Should you use college rankings to pick a good school? Here's a critical factor they miss.
It's a joyful and stressful time of year for students and their families as they make decisions about where to attend college. Families often turn to rankings systems to help make a decision, but the rankings ignore a critical factor: the quality of college teaching.
As a scholar of higher education, when I talk to families, they are often surprised that teaching excellence is not counted in rankings. They’re even more surprised to learn how teaching quality is undervalued by universities.
Emerging research suggests that courses in lower-ranked universities, on average, scored higher on student-centered teaching than courses in higher-ranked universities. In fact, universities aiming to improve their ranking will often shift emphasis and funding away from teaching toward other reputation-building factors such as marketing.
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Good teaching and student success are closely linked
The absence of teaching excellence from the rankings is surprising given the link between high-quality teaching and student success. Quality teaching is one of the most important predictors of a wide range of college outcomes, including academic skills, leadership, civic engagement, moral development, degree attainment and employment.
In short, quality teaching is crucial in shaping the individual and societal benefits of college.
Rankings, however, are only one reason why a low value is placed on teaching in higher education. Administrators often don't view teaching excellence as a way to increase enrollment or funding, so it's not highly valued in hiring, tenure or promotion.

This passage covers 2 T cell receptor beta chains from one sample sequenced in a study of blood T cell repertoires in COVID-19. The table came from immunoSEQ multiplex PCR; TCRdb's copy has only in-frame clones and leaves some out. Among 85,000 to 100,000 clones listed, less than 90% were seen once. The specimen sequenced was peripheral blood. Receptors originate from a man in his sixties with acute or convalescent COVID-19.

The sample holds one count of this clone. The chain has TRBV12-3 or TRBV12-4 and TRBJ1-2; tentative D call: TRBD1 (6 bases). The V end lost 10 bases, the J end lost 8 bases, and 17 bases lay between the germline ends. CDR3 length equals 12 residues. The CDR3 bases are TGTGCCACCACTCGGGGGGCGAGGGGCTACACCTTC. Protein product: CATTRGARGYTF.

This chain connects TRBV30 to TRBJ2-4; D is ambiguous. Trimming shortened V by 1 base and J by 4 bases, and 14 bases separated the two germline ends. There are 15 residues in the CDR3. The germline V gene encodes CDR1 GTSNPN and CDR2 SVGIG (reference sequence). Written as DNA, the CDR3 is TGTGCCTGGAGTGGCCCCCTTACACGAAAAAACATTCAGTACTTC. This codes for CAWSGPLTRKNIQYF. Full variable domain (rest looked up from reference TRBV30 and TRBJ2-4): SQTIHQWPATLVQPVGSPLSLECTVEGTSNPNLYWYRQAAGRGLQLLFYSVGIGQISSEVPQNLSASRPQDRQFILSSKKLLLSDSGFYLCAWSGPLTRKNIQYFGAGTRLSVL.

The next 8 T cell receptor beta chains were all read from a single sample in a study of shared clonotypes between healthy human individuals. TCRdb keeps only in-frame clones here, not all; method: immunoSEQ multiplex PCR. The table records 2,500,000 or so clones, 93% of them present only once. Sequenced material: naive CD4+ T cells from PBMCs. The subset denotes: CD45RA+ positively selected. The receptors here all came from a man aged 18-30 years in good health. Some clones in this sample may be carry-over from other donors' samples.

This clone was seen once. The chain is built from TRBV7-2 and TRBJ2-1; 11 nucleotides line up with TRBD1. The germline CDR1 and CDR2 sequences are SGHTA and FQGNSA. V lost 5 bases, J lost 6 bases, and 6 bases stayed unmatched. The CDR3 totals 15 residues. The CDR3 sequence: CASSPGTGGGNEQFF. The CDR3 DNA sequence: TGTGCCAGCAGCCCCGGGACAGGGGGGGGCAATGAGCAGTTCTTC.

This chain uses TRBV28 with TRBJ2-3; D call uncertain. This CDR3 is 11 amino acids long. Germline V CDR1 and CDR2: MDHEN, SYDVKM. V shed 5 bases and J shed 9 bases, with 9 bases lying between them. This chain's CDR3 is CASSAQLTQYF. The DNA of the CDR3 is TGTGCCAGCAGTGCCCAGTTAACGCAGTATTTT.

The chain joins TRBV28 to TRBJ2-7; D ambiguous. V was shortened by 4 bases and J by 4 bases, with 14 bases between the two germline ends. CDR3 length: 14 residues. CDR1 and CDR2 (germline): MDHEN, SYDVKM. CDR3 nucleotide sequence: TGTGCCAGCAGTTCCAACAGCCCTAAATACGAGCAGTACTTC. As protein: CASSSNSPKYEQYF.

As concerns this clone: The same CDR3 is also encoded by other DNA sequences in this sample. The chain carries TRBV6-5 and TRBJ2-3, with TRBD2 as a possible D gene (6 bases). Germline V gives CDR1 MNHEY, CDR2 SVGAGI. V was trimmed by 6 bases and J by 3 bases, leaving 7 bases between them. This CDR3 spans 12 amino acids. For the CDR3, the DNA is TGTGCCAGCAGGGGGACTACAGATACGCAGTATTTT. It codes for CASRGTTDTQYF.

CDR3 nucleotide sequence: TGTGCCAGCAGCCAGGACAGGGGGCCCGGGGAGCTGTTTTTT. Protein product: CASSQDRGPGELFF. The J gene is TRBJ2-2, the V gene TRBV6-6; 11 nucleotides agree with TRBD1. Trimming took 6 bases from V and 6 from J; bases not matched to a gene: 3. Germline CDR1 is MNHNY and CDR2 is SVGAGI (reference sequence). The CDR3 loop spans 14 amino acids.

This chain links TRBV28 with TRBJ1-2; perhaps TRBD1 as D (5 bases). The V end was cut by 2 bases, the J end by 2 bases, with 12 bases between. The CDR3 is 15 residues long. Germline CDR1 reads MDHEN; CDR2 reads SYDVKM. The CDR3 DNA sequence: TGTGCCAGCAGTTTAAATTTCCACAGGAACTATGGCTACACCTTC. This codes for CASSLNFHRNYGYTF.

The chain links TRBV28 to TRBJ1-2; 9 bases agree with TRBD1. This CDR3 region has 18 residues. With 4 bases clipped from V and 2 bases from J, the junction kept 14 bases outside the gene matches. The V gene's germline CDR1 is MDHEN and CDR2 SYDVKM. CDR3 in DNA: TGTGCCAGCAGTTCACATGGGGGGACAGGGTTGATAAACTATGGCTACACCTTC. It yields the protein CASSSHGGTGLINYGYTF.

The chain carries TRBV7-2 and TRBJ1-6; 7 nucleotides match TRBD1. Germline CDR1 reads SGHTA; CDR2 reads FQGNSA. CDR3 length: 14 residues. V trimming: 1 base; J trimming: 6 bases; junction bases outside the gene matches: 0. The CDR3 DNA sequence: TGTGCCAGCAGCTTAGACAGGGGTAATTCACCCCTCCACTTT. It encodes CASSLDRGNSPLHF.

And the kicker, research shows that the more time faculty spend on teaching, the lower their salary. Instructors who care the most about teaching often have less job stability and are in universities with fewer resources.
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What is the result? Many instructors continue to teach using traditional lectures, which yield lower and less equitable success rates.
Although efforts to improve teaching at the university level have recently emerged, not much will change until schools that value high-quality teaching are rewarded with more resources, higher rankings and increased enrollments.
Questions families should ask about colleges
What should families do? They should give strong consideration to universities where high-quality teaching is valued, even though the schools may be ranked lower.
As a parent of three children, I know the kinds of questions I'll ask when we visit college campuses: How much does teaching count in the tenure process here? Can I sit in on a class in both general education and my child’s anticipated major? Can I visit the center for teaching and learning? How much of a role does that center play on campus?
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While on campus, I would ask faculty members in my child’s anticipated major questions such as: Do you feel the university supports teaching? How?
I would ask students (not our tour guide): Does it seem like the faculty here care about teaching? Have you experienced great teaching here and what was that like? Do you feel a sense of belonging in your courses?
I want my kids to attend a university that not only has a great reputation, but one that also lives up to it in the way the university educates its students.
Families invest significantly in universities and deserve the benefits for their students that come from high-quality teaching. Perhaps more important, if teaching excellence is not the norm, then higher education is not fulfilling its potential as an engine of learning for our democracy.
In the long term, universities, organizations that rank schools, and others should work to make teaching a valued, core part of the mission.
After all, education should matter in higher education.
Corbin M. Campbell is associate dean and an associate professor in American University’s School of Education. She is the author of "Great College Teaching: Where It Happens and How to Foster It Everywhere."
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This article originally appeared on USA TODAY: Using college rankings to pick a school? Here's why that's a problem